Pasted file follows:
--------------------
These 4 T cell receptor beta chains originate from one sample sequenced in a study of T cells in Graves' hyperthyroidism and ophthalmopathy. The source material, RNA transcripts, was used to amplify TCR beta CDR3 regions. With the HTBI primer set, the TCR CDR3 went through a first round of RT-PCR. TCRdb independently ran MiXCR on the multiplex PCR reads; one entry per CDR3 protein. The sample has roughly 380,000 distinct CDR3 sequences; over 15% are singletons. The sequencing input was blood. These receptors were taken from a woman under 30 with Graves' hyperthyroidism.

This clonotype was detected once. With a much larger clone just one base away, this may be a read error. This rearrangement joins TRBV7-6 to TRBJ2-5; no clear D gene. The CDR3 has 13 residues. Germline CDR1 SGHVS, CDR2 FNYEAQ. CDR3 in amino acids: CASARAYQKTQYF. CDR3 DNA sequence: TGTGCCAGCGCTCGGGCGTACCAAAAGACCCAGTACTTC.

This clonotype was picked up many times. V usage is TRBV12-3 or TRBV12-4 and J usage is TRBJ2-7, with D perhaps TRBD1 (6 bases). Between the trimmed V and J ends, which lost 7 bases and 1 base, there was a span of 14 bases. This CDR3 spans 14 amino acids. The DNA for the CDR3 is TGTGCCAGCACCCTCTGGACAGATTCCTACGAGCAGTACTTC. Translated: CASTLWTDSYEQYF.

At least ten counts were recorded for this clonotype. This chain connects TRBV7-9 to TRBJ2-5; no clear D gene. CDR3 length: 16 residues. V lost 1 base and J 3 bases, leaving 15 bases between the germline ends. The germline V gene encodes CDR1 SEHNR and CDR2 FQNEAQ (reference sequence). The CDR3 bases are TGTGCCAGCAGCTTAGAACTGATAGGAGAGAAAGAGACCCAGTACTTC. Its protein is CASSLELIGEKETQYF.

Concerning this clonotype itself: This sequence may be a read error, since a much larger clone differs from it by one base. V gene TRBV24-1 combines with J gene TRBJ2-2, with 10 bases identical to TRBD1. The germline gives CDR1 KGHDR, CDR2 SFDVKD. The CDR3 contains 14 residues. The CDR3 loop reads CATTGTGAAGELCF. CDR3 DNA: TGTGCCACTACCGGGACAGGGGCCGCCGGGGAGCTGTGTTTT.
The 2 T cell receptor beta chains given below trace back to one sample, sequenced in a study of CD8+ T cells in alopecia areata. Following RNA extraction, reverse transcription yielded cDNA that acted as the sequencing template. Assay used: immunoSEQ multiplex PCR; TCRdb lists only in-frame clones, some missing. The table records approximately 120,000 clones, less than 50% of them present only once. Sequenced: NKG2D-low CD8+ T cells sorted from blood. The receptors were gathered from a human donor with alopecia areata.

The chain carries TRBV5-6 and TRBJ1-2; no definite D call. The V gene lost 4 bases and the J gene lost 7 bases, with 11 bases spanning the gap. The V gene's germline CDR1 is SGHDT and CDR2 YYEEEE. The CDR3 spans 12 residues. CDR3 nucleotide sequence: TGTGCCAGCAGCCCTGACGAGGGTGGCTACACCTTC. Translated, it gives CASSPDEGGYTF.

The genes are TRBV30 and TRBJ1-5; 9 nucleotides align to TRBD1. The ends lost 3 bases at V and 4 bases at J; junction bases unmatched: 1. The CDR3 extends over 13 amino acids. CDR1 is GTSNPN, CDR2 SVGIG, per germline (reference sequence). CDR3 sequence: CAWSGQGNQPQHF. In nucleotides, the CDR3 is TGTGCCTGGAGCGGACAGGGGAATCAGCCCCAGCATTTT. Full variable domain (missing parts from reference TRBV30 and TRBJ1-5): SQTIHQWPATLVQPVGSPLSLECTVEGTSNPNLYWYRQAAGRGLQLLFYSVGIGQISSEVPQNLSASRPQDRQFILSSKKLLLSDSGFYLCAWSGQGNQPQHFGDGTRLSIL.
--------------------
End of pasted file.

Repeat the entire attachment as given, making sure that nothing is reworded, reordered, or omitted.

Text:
These 4 T cell receptor beta chains originate from one sample sequenced in a study of T cells in Graves' hyperthyroidism and ophthalmopathy. The source material, RNA transcripts, was used to amplify TCR beta CDR3 regions. With the HTBI primer set, the TCR CDR3 went through a first round of RT-PCR. TCRdb independently ran MiXCR on the multiplex PCR reads; one entry per CDR3 protein. The sample has roughly 380,000 distinct CDR3 sequences; over 15% are singletons. The sequencing input was blood. These receptors were taken from a woman under 30 with Graves' hyperthyroidism.

This clonotype was detected once. With a much larger clone just one base away, this may be a read error. This rearrangement joins TRBV7-6 to TRBJ2-5; no clear D gene. The CDR3 has 13 residues. Germline CDR1 SGHVS, CDR2 FNYEAQ. CDR3 in amino acids: CASARAYQKTQYF. CDR3 DNA sequence: TGTGCCAGCGCTCGGGCGTACCAAAAGACCCAGTACTTC.

This clonotype was picked up many times. V usage is TRBV12-3 or TRBV12-4 and J usage is TRBJ2-7, with D perhaps TRBD1 (6 bases). Between the trimmed V and J ends, which lost 7 bases and 1 base, there was a span of 14 bases. This CDR3 spans 14 amino acids. The DNA for the CDR3 is TGTGCCAGCACCCTCTGGACAGATTCCTACGAGCAGTACTTC. Translated: CASTLWTDSYEQYF.

At least ten counts were recorded for this clonotype. This chain connects TRBV7-9 to TRBJ2-5; no clear D gene. CDR3 length: 16 residues. V lost 1 base and J 3 bases, leaving 15 bases between the germline ends. The germline V gene encodes CDR1 SEHNR and CDR2 FQNEAQ (reference sequence). The CDR3 bases are TGTGCCAGCAGCTTAGAACTGATAGGAGAGAAAGAGACCCAGTACTTC. Its protein is CASSLELIGEKETQYF.

Concerning this clonotype itself: This sequence may be a read error, since a much larger clone differs from it by one base. V gene TRBV24-1 combines with J gene TRBJ2-2, with 10 bases identical to TRBD1. The germline gives CDR1 KGHDR, CDR2 SFDVKD. The CDR3 contains 14 residues. The CDR3 loop reads CATTGTGAAGELCF. CDR3 DNA: TGTGCCACTACCGGGACAGGGGCCGCCGGGGAGCTGTGTTTT.
The 2 T cell receptor beta chains given below trace back to one sample, sequenced in a study of CD8+ T cells in alopecia areata. Following RNA extraction, reverse transcription yielded cDNA that acted as the sequencing template. Assay used: immunoSEQ multiplex PCR; TCRdb lists only in-frame clones, some missing. The table records approximately 120,000 clones, less than 50% of them present only once. Sequenced: NKG2D-low CD8+ T cells sorted from blood. The receptors were gathered from a human donor with alopecia areata.

The chain carries TRBV5-6 and TRBJ1-2; no definite D call. The V gene lost 4 bases and the J gene lost 7 bases, with 11 bases spanning the gap. The V gene's germline CDR1 is SGHDT and CDR2 YYEEEE. The CDR3 spans 12 residues. CDR3 nucleotide sequence: TGTGCCAGCAGCCCTGACGAGGGTGGCTACACCTTC. Translated, it gives CASSPDEGGYTF.

The genes are TRBV30 and TRBJ1-5; 9 nucleotides align to TRBD1. The ends lost 3 bases at V and 4 bases at J; junction bases unmatched: 1. The CDR3 extends over 13 amino acids. CDR1 is GTSNPN, CDR2 SVGIG, per germline (reference sequence). CDR3 sequence: CAWSGQGNQPQHF. In nucleotides, the CDR3 is TGTGCCTGGAGCGGACAGGGGAATCAGCCCCAGCATTTT. Full variable domain (missing parts from reference TRBV30 and TRBJ1-5): SQTIHQWPATLVQPVGSPLSLECTVEGTSNPNLYWYRQAAGRGLQLLFYSVGIGQISSEVPQNLSASRPQDRQFILSSKKLLLSDSGFYLCAWSGQGNQPQHFGDGTRLSIL.